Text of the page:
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PLoS One. 2014 Jun 10;9(6):e98980. doi: 10.1371/journal.pone.0098980. eCollection 2014.

Extensive behavioural divergence following colonisation of the freshwater environment in threespine sticklebacks.

Author information

  • 1Département de Biologie & Institut de Biologie Intégrative et des Systèmes (IBIS), Université Laval, Québec, Québec, Canada.
  • 2Department of Biological Sciences, University of Calgary, Calgary, Alberta, Canada.

Abstract

Colonisation of novel environments means facing new ecological challenges often resulting in the evolution of striking divergence in phenotypes. However, little is known about behavioural divergence following colonisation, despite the predicted importance of the role of behavioural phenotype-environment associations in adaptive divergence. We studied the threespine stickleback (Gasterosteus aculeatus), a model system for postglacial colonisation of freshwater habitats largely differing in ecological conditions from the ones faced by the descendants of the marine ancestor. We found that common-environment reared freshwater juveniles were less social, more active and more aggressive than their marine counterparts. This behavioural divergence could represent the result of natural selection that acted on individuals following freshwater colonisation, with predation as a key selection agent. Alternatively, the behavioural profile of freshwater juveniles could represent the characteristics of individuals that preferentially invaded freshwater after the glacial retreat, drawn from the standing variation present in the marine population.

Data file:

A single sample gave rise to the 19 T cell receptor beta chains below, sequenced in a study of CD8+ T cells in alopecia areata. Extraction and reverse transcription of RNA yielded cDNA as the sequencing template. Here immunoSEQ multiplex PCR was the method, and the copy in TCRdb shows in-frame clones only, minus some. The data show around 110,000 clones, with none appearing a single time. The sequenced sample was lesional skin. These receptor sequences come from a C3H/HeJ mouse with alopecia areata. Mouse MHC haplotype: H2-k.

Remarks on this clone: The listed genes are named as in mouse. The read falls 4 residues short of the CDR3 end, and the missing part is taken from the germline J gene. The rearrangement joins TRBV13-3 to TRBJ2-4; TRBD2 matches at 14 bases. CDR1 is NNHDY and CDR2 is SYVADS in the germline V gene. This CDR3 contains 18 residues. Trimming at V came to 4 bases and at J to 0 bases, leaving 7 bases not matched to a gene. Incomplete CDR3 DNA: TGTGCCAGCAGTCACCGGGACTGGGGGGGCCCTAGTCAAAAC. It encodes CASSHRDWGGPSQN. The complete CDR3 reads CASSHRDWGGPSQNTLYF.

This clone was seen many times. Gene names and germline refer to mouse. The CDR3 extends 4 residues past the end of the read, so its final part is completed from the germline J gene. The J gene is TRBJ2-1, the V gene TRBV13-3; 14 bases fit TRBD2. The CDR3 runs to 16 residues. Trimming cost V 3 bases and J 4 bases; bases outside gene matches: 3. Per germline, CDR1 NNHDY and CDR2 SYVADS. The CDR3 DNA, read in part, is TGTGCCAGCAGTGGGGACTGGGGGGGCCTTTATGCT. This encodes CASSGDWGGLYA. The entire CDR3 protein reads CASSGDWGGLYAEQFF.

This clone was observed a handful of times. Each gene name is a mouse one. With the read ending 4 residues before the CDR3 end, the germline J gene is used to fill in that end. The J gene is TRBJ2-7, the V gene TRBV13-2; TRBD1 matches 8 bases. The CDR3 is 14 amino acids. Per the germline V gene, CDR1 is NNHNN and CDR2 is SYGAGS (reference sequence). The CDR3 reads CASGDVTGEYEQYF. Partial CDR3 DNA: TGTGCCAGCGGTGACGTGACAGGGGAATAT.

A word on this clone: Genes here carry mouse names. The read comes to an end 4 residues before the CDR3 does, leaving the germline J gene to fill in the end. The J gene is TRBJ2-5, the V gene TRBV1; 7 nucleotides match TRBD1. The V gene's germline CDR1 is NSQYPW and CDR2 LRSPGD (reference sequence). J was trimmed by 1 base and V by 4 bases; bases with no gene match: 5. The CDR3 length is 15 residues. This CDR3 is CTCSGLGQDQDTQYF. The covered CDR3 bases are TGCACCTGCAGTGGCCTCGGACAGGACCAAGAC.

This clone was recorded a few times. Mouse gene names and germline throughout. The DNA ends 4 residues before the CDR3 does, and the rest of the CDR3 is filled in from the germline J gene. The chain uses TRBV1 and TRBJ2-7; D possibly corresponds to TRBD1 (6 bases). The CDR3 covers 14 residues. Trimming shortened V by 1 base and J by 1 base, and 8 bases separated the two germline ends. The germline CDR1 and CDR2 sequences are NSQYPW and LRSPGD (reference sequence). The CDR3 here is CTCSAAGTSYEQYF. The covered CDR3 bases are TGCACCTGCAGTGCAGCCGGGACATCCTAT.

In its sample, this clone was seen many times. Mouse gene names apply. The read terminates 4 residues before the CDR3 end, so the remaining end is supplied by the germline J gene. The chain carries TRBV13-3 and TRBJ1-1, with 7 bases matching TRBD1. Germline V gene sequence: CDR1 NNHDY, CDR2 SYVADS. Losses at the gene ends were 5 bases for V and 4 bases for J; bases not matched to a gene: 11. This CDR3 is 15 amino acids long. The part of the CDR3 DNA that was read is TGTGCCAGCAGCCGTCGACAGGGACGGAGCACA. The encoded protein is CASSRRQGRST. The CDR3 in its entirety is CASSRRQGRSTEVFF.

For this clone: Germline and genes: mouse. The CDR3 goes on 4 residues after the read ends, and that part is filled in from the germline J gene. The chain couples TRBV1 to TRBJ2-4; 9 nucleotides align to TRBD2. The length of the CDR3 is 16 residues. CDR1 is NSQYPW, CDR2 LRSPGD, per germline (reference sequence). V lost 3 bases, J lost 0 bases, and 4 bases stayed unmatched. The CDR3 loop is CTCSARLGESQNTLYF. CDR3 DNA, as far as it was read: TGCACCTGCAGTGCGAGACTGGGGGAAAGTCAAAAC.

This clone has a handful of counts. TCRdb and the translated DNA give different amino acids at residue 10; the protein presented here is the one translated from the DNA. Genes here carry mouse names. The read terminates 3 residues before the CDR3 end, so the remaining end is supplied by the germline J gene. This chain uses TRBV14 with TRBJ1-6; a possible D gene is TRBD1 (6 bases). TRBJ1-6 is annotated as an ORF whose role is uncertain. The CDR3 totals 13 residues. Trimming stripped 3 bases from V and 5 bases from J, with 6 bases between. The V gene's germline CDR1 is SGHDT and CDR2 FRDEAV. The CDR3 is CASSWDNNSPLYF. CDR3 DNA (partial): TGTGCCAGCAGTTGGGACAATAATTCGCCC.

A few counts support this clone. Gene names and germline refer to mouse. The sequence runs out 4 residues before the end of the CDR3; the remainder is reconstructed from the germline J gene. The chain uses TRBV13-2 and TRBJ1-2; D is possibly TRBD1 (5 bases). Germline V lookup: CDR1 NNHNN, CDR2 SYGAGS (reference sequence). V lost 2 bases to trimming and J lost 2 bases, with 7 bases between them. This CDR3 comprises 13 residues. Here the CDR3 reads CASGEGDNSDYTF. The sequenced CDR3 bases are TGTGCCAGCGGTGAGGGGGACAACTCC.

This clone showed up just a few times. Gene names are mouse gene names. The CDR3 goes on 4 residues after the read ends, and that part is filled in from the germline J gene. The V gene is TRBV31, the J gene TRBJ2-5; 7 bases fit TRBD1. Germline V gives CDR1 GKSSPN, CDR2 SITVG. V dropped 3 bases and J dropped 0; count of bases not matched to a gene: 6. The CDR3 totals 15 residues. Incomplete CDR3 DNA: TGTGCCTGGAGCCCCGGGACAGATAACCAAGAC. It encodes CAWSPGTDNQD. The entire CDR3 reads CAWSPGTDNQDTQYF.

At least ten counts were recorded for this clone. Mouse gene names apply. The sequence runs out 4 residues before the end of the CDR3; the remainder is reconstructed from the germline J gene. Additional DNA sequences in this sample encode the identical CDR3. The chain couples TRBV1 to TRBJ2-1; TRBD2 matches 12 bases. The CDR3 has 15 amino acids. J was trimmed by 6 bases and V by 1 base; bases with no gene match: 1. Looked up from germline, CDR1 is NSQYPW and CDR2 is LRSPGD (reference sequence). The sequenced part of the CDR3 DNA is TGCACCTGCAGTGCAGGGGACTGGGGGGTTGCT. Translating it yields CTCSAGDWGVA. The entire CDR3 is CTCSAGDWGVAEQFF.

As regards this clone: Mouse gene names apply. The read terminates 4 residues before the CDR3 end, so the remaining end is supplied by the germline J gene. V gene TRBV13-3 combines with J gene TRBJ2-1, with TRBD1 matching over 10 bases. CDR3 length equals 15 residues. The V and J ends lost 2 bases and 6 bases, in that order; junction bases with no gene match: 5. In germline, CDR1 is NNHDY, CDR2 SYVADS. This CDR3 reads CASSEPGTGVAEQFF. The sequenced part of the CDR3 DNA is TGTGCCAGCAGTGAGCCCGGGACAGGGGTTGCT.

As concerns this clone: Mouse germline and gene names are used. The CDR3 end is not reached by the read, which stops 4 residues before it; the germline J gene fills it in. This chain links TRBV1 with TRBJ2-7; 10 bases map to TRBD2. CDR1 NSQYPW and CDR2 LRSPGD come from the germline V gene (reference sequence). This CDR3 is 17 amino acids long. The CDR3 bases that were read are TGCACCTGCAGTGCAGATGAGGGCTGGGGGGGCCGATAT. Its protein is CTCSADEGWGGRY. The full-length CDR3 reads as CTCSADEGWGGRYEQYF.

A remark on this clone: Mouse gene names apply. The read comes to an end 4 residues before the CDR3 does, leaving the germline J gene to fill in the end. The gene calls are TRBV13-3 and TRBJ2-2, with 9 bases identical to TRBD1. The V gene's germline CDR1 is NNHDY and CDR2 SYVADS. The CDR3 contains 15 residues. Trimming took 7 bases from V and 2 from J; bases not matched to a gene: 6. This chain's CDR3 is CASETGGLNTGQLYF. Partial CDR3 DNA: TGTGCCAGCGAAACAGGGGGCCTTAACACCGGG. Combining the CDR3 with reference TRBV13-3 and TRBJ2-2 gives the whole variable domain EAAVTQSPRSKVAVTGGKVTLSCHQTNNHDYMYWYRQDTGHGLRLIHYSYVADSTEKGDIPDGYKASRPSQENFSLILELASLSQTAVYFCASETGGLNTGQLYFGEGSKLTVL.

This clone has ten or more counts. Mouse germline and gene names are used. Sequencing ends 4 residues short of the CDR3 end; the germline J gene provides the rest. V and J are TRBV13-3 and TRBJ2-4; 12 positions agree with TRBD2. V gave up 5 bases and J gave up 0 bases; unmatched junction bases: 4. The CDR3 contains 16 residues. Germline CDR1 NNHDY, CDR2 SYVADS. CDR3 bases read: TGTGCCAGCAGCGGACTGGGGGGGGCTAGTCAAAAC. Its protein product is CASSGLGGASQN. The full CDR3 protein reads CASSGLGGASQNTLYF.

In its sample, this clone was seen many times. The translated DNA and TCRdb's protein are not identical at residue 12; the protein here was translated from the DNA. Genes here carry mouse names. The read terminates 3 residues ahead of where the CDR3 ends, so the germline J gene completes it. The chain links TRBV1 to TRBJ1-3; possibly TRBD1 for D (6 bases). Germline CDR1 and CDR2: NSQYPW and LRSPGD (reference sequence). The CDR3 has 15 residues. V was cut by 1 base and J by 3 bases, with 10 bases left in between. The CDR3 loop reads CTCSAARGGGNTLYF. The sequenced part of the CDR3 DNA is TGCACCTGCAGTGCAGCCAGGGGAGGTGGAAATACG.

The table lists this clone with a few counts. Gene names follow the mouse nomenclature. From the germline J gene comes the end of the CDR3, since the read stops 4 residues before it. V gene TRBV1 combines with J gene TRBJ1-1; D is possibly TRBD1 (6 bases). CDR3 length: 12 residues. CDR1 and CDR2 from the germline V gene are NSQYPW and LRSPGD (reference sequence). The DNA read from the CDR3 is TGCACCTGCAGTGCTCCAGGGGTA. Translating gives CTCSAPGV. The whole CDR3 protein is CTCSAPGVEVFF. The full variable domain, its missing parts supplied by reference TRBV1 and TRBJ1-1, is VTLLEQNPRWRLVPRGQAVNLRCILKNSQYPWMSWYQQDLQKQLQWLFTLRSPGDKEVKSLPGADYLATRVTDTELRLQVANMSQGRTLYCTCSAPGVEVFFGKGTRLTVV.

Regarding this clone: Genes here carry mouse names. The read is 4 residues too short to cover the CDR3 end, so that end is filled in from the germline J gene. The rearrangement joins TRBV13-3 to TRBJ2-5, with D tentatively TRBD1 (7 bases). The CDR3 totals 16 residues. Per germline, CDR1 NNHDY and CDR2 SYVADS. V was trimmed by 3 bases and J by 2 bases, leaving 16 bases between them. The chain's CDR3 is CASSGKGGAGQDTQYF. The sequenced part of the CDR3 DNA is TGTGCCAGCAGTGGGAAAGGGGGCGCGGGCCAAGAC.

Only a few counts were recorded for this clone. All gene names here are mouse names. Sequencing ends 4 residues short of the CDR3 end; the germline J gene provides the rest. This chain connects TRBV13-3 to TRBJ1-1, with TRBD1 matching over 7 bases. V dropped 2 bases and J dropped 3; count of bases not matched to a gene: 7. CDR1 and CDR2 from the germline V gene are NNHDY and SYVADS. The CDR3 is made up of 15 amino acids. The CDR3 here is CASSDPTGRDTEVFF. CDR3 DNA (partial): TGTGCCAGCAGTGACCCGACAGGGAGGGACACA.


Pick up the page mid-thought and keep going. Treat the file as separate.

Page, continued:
PMID:
24914554
[PubMed - indexed for MEDLINE]
PMCID:
PMC4051677
Free PMC Article
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